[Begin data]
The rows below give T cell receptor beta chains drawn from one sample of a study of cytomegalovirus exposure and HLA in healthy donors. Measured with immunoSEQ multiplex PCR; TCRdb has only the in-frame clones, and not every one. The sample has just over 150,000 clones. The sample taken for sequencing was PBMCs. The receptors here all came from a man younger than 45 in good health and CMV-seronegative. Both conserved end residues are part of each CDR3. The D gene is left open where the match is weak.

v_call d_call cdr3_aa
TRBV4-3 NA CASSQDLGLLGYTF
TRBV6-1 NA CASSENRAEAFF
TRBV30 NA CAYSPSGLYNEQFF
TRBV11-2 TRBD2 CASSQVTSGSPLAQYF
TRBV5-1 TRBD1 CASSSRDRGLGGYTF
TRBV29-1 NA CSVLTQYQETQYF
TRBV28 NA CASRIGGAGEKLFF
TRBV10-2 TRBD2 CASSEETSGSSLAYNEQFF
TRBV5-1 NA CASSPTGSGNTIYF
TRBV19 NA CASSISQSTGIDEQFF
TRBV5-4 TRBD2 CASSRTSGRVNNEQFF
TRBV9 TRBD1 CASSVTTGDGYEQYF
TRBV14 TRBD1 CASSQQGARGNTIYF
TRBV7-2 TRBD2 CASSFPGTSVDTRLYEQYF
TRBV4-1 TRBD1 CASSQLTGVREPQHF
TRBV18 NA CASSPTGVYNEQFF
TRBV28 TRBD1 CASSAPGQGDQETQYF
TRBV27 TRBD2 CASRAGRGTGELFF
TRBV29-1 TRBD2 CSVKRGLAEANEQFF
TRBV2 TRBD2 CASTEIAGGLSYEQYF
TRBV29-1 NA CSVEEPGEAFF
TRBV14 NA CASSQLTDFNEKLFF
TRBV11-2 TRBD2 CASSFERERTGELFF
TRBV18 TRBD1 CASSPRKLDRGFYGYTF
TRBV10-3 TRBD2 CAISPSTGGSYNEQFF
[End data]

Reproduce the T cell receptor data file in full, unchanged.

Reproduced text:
The rows below give T cell receptor beta chains drawn from one sample of a study of cytomegalovirus exposure and HLA in healthy donors. Measured with immunoSEQ multiplex PCR; TCRdb has only the in-frame clones, and not every one. The sample has just over 150,000 clones. The sample taken for sequencing was PBMCs. The receptors here all came from a man younger than 45 in good health and CMV-seronegative. Both conserved end residues are part of each CDR3. The D gene is left open where the match is weak.

v_call d_call cdr3_aa
TRBV4-3 NA CASSQDLGLLGYTF
TRBV6-1 NA CASSENRAEAFF
TRBV30 NA CAYSPSGLYNEQFF
TRBV11-2 TRBD2 CASSQVTSGSPLAQYF
TRBV5-1 TRBD1 CASSSRDRGLGGYTF
TRBV29-1 NA CSVLTQYQETQYF
TRBV28 NA CASRIGGAGEKLFF
TRBV10-2 TRBD2 CASSEETSGSSLAYNEQFF
TRBV5-1 NA CASSPTGSGNTIYF
TRBV19 NA CASSISQSTGIDEQFF
TRBV5-4 TRBD2 CASSRTSGRVNNEQFF
TRBV9 TRBD1 CASSVTTGDGYEQYF
TRBV14 TRBD1 CASSQQGARGNTIYF
TRBV7-2 TRBD2 CASSFPGTSVDTRLYEQYF
TRBV4-1 TRBD1 CASSQLTGVREPQHF
TRBV18 NA CASSPTGVYNEQFF
TRBV28 TRBD1 CASSAPGQGDQETQYF
TRBV27 TRBD2 CASRAGRGTGELFF
TRBV29-1 TRBD2 CSVKRGLAEANEQFF
TRBV2 TRBD2 CASTEIAGGLSYEQYF
TRBV29-1 NA CSVEEPGEAFF
TRBV14 NA CASSQLTDFNEKLFF
TRBV11-2 TRBD2 CASSFERERTGELFF
TRBV18 TRBD1 CASSPRKLDRGFYGYTF
TRBV10-3 TRBD2 CAISPSTGGSYNEQFF